The two young men profiled in this story are in Lucas County’s Youth Treatment Center for committing felonies, but members of the Toledo Symphony Orchestra are using music to help them and other kids turn their lives around.
Reporter Brigette Burnett says, “It’s not about playing the guitar or singing or playing the drums...what’s most important is...that they’re coming up with another outlet for frustration and anger while doing something productive.”
There's more good news about the benefits of music education.
A multi-decade study of more than 31,000 Florida middle school students found that those who took elective music classes - or studied the arts in another form - earned much higher grade point averages and higher scores on standardized reading and math tests.
For years, researchers have wondered if music makes kids smarter or if smarter kids just happen to opt for music education more often. According to an article on the Pacific Standard website, the authors of this study followed “a large group of low-income students from kindergarten through eighth grade. That allowed the researchers to create a baseline level of each youngster's academic accomplishments, and determine if arts classes boosted their achievement level.”
And it turns out they did!
The research found that students exposed to music and other arts-related classes not only achieved higher grades, but were less likely to be suspended from school, compared to kids who were not active in music or another art.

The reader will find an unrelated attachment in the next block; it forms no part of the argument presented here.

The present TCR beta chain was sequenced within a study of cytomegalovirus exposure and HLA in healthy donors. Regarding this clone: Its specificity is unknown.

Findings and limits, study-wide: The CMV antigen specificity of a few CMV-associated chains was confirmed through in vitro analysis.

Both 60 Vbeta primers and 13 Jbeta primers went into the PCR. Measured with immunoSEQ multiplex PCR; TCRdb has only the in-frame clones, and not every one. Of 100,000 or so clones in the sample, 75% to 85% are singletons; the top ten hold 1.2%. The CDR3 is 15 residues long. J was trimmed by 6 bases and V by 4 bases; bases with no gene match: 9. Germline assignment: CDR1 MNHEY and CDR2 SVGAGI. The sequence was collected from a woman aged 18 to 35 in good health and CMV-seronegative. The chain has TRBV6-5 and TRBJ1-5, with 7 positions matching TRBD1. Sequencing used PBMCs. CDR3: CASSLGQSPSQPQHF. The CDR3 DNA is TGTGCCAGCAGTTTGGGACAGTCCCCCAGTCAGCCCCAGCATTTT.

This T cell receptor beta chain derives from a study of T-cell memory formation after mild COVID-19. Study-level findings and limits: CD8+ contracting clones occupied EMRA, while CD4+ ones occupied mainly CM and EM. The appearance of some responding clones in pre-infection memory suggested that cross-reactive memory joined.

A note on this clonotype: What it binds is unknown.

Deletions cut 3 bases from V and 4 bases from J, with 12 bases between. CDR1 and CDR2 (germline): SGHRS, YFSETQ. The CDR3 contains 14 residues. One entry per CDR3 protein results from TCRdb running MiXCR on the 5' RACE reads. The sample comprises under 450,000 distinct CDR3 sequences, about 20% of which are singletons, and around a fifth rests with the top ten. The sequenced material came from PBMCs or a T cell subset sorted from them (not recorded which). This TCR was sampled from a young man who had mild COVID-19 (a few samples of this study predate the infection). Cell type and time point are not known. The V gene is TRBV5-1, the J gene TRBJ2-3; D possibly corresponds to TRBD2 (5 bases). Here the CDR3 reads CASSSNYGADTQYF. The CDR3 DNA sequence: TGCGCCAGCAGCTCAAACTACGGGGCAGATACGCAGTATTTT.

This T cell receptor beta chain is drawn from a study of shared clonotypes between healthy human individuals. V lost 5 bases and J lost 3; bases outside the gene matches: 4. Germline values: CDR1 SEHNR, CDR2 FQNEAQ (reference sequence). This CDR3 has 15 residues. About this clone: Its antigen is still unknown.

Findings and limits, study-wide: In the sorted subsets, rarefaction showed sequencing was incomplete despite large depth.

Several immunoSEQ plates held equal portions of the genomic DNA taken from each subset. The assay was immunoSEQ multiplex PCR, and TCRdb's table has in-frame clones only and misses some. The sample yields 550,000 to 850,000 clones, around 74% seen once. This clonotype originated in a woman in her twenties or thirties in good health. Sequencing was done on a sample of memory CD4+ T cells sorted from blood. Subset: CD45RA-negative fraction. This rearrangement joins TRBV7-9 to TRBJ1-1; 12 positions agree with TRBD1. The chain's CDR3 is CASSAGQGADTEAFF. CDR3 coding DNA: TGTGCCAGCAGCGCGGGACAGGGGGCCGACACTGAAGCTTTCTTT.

The study's authors concluded that "we need to protect and enhance" access to arts education because of its many benefits, including a positive impact on brain development, creativity and teamwork skills.
(Inspired by an article at Pacific Standard.)
"Exposure to music and music instruction accelerates the brain development of young children in the areas responsible for language development, sound, reading skill and speech perception."
That's the finding of researchers at the University of Southern California's Brain and Creativity Institute. Their two-year study followed 37 six and seven-year-old children from an underprivileged Los Angeles neighborhood.
Roughly one-third of the children participated in the Youth Orchestra Los Angeles program, practicing music for an average of one hour per day.
One-third of the kids played in a soccer league, and another third didn't take part in any training at all.
After analyzing the electrical activity in the brains of all the children and conducting additional tests, researchers concluded that the auditory systems of the young music students had accelerated faster than those who did not play music.
According to the study's authors, music stimulates the auditory system, which also helps with sound processing in a general sense. That stimulation encourages the development of reading skills, language development and successful communication.
(Inspired by an article at Music Education Works.)